Before I proceed, I must first apologize for my extended absence last month. It wasn't planned but I found myself too busy to prepare a presentation-worthy dish. One issue I have been wrestling with over the course of the last few months is one of evolution. I'm still inspired by unusual cooking techniques, but I'm becoming confident in my execution. I've also discovered in this past year that pairing food and achieving balance of flavors has inspired me which takes time to plan my dishes.

I learned of this dish back in September when Chef Thomas Keller prepared it for Williams Sonoma during a live Google+ event. I was fascinated by it because I have never roasted lamb shanks and wanted to see for myself if the meat will break down enough to become tender. Also, the sauce intrigued me because I imagined it was extremely flavorful given the size of the mirepoix.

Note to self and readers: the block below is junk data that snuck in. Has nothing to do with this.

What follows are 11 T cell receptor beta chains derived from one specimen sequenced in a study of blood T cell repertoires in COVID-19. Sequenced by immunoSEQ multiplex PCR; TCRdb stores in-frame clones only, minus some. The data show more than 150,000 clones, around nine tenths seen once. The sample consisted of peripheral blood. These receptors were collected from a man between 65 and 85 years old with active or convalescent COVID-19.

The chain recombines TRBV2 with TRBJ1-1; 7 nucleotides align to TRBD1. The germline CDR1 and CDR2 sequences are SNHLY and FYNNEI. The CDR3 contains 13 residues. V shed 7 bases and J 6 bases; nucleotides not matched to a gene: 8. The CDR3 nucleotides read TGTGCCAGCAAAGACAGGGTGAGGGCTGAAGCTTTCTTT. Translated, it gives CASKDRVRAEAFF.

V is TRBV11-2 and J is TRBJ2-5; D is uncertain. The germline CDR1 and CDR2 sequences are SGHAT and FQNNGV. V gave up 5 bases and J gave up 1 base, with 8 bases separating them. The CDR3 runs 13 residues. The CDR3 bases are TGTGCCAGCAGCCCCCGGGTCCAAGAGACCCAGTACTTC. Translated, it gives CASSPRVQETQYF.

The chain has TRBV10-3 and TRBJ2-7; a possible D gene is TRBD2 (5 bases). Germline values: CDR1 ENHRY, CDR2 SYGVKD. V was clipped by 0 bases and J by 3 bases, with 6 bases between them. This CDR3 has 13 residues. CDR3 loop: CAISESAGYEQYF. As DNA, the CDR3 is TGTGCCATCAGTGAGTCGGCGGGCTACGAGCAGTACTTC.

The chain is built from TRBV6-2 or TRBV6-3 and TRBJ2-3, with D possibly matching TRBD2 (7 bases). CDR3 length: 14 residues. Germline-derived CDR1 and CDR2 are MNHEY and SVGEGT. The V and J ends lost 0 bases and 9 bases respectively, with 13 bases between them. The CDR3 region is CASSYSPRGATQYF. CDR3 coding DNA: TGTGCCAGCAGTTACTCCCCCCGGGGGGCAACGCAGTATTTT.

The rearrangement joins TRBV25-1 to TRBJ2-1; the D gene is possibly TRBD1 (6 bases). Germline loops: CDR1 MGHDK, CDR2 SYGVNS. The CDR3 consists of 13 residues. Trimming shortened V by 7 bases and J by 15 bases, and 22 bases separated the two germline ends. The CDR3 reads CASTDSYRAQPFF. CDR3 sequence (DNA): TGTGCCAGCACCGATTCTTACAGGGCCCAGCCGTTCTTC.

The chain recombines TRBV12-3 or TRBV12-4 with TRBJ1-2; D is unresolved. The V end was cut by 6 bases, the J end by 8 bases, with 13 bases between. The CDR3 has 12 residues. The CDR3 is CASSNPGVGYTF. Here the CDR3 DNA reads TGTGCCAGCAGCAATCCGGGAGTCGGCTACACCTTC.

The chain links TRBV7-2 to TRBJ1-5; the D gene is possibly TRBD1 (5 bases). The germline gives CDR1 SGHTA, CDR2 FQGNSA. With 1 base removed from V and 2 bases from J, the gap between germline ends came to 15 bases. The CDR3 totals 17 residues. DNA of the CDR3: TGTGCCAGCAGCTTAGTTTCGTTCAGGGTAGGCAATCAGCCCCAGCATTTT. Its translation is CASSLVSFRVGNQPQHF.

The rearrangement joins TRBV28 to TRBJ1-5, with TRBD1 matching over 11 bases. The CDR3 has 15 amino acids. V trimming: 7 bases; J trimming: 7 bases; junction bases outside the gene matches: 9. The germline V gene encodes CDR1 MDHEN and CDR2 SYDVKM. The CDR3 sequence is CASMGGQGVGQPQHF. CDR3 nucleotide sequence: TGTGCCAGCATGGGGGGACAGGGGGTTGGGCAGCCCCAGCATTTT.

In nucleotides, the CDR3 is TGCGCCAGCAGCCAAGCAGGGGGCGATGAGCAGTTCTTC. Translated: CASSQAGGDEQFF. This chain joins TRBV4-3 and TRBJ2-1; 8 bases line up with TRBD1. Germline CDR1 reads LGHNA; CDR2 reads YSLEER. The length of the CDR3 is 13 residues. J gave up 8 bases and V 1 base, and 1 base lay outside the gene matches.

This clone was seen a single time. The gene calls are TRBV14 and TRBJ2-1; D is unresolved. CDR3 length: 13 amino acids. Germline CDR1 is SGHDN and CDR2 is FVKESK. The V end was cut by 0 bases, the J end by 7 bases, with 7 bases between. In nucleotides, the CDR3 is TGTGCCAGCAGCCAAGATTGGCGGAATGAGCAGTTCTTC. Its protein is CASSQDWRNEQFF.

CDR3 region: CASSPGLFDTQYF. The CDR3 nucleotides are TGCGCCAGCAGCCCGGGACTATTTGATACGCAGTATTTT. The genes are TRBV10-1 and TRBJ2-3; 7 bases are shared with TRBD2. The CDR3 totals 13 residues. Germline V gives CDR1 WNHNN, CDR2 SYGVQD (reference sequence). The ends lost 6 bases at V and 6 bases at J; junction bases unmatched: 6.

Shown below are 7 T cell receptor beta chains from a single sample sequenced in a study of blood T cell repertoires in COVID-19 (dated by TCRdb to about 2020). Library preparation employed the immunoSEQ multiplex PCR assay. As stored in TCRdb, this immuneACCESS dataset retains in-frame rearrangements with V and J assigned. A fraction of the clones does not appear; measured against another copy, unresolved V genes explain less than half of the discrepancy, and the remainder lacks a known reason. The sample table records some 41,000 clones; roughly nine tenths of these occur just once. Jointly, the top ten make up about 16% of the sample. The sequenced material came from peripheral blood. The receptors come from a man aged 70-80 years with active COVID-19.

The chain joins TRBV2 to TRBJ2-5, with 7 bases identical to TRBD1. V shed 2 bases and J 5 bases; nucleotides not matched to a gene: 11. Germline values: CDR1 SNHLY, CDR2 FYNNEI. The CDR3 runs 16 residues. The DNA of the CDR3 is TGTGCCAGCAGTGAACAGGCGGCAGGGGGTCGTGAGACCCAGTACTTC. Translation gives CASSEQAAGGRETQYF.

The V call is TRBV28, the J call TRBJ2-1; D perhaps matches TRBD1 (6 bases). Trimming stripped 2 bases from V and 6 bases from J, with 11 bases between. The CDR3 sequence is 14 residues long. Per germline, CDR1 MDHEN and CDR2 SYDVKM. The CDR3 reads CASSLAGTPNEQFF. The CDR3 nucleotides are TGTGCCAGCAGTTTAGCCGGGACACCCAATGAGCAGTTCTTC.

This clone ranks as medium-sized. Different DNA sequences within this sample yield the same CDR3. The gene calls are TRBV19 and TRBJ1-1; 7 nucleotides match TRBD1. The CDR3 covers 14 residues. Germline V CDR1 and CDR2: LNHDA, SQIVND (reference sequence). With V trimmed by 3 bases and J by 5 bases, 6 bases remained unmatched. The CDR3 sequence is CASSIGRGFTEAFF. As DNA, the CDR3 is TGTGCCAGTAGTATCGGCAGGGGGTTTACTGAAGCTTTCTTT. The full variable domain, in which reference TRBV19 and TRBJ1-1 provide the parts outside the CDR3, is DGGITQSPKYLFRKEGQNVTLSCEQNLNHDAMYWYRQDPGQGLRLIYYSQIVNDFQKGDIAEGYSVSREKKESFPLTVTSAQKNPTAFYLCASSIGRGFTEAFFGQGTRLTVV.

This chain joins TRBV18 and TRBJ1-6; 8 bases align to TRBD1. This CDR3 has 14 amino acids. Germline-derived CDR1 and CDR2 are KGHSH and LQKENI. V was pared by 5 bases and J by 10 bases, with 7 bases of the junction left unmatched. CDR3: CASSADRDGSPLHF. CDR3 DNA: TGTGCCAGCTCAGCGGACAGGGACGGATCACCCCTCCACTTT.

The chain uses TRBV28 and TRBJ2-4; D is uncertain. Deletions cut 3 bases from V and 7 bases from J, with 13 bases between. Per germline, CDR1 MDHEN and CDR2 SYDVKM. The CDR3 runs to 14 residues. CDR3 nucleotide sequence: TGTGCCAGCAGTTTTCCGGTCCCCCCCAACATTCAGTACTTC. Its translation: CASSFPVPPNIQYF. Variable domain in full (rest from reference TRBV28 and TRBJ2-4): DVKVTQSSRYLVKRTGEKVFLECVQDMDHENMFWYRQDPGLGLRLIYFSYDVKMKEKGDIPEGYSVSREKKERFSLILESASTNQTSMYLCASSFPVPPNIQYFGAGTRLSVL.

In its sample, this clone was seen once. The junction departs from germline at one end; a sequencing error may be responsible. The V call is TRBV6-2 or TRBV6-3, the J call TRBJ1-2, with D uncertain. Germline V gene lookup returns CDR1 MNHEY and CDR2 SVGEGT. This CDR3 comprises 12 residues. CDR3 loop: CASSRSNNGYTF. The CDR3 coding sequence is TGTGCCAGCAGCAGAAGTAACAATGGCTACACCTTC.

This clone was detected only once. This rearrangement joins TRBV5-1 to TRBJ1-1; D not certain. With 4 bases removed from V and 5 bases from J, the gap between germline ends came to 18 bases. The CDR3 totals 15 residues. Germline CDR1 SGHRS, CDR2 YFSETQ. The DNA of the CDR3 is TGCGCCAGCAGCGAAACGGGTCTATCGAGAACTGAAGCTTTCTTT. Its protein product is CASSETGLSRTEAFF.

The Challenge

Successfully execute a cooking method I had never attempted.

The Source

The recipe for this dish can be found on the Williams-Sonoma website.

Ingredients

4 lamb shanks, approximately 1 1/4 - 1 1/2 pounds
Kosher salt
1/2 cup plus 1 tablespoon canola oil
1/2 cup chicken stock
3 large yellow onions, diced
4 large carrots, diced
2 large leeks, cleaned well and diced
4 large garlic cloves, peeled and lightly crushed
6 thyme sprigs, 6 parsley stems and 2 bay leaves tied together to form a bouquet garni
1 cup red wine
1 tablespoon red wine vinegar
1 teaspoon chives, chopped fine
Cooked polenta for serving

Method

1. Finish the mise en place: Preheat the oven to 275° Fahrenheit. Rinse the lamb shanks with cold water, then pat them dry and let them come up to room temperature, approximately 30 minutes.